To put dry ingredients like flour, sugar, or cornmeal through a fine mesh screen order to separate the fine from the coarse particles.

To put dry ingredients like flour through a sifter or sieve
Simmer
To cook in liquid over low heat so bubbles form slowly ...

Wet and dry ingredients have different volume measurements, so they require different measuring cups for accuracy.

Mix the dry ingredients and stir thoroughly. Mix in the oil.
Add a little bit of water to the mix and stir. Add more water as needed. You want a medium-thick batter. You don't want it too thin or it won't stick to the vegetables.
Variations ...

To pass dry ingredients through a sieve to aerate and remove lumps.
Waitrose
Useful information ...

To pass dry ingredients through a fine mesh sifter so large pieces can be removed. The process also incorporates air to make ingredients like flour, lighter. Synonymous with aerate.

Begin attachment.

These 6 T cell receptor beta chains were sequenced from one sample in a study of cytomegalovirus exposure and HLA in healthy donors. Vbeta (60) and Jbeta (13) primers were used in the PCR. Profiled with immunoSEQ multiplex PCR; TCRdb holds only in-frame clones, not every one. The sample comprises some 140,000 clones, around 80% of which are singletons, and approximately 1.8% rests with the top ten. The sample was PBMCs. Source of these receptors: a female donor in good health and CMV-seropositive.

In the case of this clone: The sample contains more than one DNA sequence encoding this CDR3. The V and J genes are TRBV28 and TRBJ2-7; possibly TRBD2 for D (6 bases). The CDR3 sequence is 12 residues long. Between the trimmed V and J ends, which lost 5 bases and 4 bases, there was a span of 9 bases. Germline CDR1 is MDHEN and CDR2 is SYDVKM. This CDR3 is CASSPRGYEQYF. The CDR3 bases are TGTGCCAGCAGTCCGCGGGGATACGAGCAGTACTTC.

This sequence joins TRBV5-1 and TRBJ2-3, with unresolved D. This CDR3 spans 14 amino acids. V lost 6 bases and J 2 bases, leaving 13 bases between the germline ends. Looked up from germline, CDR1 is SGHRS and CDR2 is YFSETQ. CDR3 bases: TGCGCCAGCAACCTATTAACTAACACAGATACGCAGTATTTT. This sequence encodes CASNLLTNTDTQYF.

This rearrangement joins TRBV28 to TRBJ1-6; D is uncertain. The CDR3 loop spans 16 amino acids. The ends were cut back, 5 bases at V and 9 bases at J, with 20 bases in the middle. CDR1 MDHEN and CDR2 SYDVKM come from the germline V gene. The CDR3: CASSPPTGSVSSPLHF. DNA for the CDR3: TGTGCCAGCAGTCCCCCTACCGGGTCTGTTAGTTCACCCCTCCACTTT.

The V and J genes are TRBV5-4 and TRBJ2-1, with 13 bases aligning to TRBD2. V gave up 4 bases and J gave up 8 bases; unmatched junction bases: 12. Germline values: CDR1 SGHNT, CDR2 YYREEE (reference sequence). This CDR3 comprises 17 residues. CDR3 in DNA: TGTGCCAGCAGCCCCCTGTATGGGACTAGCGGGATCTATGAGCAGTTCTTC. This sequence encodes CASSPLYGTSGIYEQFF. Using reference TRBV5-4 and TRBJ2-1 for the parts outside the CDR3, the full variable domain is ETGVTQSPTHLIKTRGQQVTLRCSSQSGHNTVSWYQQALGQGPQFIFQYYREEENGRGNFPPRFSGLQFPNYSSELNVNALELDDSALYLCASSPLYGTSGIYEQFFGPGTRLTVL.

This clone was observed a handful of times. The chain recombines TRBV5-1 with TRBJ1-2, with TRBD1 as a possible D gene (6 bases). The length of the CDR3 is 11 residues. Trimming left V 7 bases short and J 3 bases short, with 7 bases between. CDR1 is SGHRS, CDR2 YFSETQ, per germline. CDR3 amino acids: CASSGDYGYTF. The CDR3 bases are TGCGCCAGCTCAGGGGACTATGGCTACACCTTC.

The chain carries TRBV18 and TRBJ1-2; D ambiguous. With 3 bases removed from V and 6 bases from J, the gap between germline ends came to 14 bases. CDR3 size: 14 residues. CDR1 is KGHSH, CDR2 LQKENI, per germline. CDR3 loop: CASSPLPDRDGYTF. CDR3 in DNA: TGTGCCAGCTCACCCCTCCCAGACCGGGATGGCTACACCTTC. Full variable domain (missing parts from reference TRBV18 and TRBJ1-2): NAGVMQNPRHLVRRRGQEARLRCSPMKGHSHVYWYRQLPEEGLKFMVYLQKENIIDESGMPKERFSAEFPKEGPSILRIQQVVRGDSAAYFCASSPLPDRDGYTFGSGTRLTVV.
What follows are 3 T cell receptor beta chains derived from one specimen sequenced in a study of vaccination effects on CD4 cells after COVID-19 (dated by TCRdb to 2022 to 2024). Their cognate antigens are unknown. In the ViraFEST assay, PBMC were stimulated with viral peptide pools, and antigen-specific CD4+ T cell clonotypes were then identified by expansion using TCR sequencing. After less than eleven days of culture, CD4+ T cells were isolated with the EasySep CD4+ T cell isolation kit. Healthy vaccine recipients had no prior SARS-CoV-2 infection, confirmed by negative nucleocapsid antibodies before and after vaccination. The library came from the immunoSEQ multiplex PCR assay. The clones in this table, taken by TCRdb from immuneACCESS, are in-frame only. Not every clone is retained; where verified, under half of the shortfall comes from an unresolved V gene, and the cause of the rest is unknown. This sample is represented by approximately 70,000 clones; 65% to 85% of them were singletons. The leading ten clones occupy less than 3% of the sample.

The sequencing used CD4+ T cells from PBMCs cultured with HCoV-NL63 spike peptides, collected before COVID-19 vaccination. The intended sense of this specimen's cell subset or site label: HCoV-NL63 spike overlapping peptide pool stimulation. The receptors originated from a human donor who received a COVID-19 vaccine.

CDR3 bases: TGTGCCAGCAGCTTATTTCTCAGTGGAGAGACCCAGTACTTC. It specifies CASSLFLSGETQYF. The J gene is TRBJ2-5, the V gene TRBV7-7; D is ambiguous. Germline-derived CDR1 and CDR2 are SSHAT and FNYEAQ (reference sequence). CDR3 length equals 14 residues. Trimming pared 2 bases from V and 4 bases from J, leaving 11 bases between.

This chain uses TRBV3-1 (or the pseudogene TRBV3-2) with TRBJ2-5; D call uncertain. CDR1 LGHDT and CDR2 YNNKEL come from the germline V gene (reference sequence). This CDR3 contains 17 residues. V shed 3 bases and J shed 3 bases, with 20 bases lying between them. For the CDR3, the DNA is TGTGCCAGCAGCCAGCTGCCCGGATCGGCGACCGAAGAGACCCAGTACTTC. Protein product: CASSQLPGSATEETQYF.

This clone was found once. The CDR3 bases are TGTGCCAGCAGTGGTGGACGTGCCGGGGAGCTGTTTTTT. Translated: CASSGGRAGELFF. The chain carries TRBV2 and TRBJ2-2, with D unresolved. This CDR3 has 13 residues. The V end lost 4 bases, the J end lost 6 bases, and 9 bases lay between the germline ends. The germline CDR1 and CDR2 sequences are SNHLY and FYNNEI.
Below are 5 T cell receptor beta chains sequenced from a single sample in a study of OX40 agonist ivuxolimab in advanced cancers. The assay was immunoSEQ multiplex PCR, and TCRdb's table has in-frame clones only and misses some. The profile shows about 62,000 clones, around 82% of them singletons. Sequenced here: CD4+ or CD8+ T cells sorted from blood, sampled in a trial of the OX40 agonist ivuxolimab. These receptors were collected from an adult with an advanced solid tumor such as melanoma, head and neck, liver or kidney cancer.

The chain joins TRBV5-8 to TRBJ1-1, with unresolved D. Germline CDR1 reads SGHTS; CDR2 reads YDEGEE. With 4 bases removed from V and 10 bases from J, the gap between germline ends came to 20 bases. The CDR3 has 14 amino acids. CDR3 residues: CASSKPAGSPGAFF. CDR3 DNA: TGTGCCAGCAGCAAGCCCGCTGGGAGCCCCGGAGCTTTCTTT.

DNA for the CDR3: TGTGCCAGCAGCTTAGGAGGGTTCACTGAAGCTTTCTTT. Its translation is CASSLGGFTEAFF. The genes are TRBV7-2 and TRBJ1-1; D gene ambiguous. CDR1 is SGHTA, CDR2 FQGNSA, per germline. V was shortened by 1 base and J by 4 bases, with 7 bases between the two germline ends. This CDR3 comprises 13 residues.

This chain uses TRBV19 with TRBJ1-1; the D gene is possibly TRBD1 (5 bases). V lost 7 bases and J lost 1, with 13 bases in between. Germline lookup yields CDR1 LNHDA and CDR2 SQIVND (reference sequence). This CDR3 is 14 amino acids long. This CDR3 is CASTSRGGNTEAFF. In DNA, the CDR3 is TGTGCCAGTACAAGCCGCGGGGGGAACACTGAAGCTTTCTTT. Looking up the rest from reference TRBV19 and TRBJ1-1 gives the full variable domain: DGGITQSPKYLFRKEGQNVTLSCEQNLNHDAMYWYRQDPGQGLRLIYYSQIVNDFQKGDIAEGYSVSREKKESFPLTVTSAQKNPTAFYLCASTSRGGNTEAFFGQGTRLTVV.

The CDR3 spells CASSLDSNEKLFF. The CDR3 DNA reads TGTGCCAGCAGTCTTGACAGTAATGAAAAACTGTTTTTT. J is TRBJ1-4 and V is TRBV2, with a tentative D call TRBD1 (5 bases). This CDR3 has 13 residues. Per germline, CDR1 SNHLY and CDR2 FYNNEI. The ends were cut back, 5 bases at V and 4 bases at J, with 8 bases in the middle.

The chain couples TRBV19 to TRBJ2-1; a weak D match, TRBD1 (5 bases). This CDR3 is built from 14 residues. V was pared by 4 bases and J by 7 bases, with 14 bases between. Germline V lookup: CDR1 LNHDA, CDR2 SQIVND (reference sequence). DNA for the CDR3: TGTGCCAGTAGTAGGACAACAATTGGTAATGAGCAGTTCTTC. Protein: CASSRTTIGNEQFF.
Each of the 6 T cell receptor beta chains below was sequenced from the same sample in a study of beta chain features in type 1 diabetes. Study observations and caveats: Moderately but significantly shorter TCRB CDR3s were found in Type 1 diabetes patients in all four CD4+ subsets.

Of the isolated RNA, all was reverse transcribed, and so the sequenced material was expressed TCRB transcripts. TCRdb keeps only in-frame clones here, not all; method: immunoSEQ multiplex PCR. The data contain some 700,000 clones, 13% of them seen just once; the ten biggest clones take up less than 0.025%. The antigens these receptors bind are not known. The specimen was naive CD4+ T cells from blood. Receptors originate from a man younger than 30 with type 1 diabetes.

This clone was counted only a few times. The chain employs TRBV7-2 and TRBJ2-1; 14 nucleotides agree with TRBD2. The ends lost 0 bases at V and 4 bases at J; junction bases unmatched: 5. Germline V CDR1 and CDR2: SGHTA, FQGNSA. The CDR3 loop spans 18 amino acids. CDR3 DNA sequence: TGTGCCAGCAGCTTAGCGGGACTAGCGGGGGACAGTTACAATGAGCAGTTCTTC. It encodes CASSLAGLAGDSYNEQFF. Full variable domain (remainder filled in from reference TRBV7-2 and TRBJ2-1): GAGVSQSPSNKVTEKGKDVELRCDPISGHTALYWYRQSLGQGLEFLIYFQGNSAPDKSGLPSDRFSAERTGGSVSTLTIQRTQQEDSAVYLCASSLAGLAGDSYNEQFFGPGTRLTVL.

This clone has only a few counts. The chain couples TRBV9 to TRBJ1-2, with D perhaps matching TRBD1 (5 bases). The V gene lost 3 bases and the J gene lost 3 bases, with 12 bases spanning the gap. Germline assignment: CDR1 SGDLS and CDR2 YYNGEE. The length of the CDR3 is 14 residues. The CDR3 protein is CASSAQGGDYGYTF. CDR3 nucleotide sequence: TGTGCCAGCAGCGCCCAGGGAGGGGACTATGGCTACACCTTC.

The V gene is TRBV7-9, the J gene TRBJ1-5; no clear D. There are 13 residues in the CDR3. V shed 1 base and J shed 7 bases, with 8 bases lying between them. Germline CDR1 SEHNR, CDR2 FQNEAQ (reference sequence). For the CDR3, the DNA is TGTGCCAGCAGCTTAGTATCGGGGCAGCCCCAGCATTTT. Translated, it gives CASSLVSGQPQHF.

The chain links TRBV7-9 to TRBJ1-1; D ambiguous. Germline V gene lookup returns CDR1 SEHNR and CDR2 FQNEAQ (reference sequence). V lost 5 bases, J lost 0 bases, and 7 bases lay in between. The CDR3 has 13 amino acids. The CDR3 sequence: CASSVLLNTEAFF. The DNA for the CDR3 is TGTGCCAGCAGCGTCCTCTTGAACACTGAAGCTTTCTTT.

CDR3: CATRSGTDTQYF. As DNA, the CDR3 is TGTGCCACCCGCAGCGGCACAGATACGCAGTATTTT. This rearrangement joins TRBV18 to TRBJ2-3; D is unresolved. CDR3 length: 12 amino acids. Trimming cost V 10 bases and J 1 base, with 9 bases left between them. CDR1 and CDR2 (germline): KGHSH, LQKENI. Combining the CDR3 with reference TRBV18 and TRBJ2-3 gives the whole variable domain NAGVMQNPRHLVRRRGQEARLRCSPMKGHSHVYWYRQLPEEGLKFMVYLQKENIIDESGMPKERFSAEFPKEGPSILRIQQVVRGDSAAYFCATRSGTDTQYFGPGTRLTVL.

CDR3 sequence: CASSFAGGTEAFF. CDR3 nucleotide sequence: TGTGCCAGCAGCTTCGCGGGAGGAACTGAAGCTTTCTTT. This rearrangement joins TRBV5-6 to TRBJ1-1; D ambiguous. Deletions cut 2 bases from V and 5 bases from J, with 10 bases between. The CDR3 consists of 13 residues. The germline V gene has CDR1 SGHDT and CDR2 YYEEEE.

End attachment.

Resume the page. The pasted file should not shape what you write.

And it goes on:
Simmer ...

To soak dry ingredients (tea leaves, ground coffee, herbs, spices, etc.) in liquid until the flavor is infused into the liquid.
Stewing ...

To soak dry ingredients such as ground coffee, herbs, spices, etc. in liquid until the flavor is infused into it.
Stewing
Browning pieces of meat, then simmering them with vegetables seasonings and enough liquid to cover them. This method produces tender well cook items.

-Mix the dry ingredients in a large mixing bowl.
-Add the beaten eggs and stir with a wooden spoon until the mixture is well combined.
-Turn the pasta dough out onto a lightly floured work surface and knead for 10-15 minutes, or until the dough is smooth and elastic.

To combine dry ingredients with liquid ingredients until the dry ingredients are thoroughly moistened, but the mixture is still slightly lumpy.
Mix:
To combine ingredients in any way athat affects a distribution.

Measuring dry ingredients
Stainless steel or plastic measuring cups and measuring spoons are a must for dry ingredients. When using measuring spoons, remember to never measure the ingredients over the mixing bowl or pan in case the spoon overflows.